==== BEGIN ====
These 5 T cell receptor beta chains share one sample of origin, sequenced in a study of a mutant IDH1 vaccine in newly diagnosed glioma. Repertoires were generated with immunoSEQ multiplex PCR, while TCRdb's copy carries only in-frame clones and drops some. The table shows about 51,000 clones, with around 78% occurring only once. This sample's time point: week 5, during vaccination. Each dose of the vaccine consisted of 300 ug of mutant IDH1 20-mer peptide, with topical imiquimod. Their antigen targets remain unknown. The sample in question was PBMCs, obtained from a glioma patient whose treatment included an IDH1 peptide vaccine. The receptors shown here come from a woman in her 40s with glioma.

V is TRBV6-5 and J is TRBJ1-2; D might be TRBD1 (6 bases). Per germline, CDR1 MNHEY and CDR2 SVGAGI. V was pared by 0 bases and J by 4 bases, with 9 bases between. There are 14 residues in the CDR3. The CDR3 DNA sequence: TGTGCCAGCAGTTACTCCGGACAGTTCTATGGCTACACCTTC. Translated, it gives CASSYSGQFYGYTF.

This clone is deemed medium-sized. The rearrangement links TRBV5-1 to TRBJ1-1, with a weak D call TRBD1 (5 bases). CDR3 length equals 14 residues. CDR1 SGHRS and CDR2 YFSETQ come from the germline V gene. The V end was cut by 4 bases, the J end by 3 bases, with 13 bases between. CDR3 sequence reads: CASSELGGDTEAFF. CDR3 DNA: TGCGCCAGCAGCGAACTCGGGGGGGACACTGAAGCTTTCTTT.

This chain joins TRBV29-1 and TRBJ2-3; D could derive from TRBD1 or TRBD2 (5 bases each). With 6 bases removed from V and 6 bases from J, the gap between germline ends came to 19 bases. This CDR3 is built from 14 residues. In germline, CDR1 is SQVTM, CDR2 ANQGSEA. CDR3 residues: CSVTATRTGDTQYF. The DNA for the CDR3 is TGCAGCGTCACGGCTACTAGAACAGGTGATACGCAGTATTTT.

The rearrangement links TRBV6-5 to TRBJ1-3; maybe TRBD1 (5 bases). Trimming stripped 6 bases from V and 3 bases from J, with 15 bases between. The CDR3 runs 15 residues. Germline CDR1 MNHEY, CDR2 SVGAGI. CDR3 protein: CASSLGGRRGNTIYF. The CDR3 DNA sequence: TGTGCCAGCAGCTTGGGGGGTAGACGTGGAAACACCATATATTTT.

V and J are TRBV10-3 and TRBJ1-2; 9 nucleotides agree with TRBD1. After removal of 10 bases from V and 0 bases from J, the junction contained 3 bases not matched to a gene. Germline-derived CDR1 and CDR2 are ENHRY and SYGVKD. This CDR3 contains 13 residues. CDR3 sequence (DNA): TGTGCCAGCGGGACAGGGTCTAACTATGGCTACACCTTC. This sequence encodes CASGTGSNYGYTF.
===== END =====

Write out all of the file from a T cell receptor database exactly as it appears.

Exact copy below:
These 5 T cell receptor beta chains share one sample of origin, sequenced in a study of a mutant IDH1 vaccine in newly diagnosed glioma. Repertoires were generated with immunoSEQ multiplex PCR, while TCRdb's copy carries only in-frame clones and drops some. The table shows about 51,000 clones, with around 78% occurring only once. This sample's time point: week 5, during vaccination. Each dose of the vaccine consisted of 300 ug of mutant IDH1 20-mer peptide, with topical imiquimod. Their antigen targets remain unknown. The sample in question was PBMCs, obtained from a glioma patient whose treatment included an IDH1 peptide vaccine. The receptors shown here come from a woman in her 40s with glioma.

V is TRBV6-5 and J is TRBJ1-2; D might be TRBD1 (6 bases). Per germline, CDR1 MNHEY and CDR2 SVGAGI. V was pared by 0 bases and J by 4 bases, with 9 bases between. There are 14 residues in the CDR3. The CDR3 DNA sequence: TGTGCCAGCAGTTACTCCGGACAGTTCTATGGCTACACCTTC. Translated, it gives CASSYSGQFYGYTF.

This clone is deemed medium-sized. The rearrangement links TRBV5-1 to TRBJ1-1, with a weak D call TRBD1 (5 bases). CDR3 length equals 14 residues. CDR1 SGHRS and CDR2 YFSETQ come from the germline V gene. The V end was cut by 4 bases, the J end by 3 bases, with 13 bases between. CDR3 sequence reads: CASSELGGDTEAFF. CDR3 DNA: TGCGCCAGCAGCGAACTCGGGGGGGACACTGAAGCTTTCTTT.

This chain joins TRBV29-1 and TRBJ2-3; D could derive from TRBD1 or TRBD2 (5 bases each). With 6 bases removed from V and 6 bases from J, the gap between germline ends came to 19 bases. This CDR3 is built from 14 residues. In germline, CDR1 is SQVTM, CDR2 ANQGSEA. CDR3 residues: CSVTATRTGDTQYF. The DNA for the CDR3 is TGCAGCGTCACGGCTACTAGAACAGGTGATACGCAGTATTTT.

The rearrangement links TRBV6-5 to TRBJ1-3; maybe TRBD1 (5 bases). Trimming stripped 6 bases from V and 3 bases from J, with 15 bases between. The CDR3 runs 15 residues. Germline CDR1 MNHEY, CDR2 SVGAGI. CDR3 protein: CASSLGGRRGNTIYF. The CDR3 DNA sequence: TGTGCCAGCAGCTTGGGGGGTAGACGTGGAAACACCATATATTTT.

V and J are TRBV10-3 and TRBJ1-2; 9 nucleotides agree with TRBD1. After removal of 10 bases from V and 0 bases from J, the junction contained 3 bases not matched to a gene. Germline-derived CDR1 and CDR2 are ENHRY and SYGVKD. This CDR3 contains 13 residues. CDR3 sequence (DNA): TGTGCCAGCGGGACAGGGTCTAACTATGGCTACACCTTC. This sequence encodes CASGTGSNYGYTF.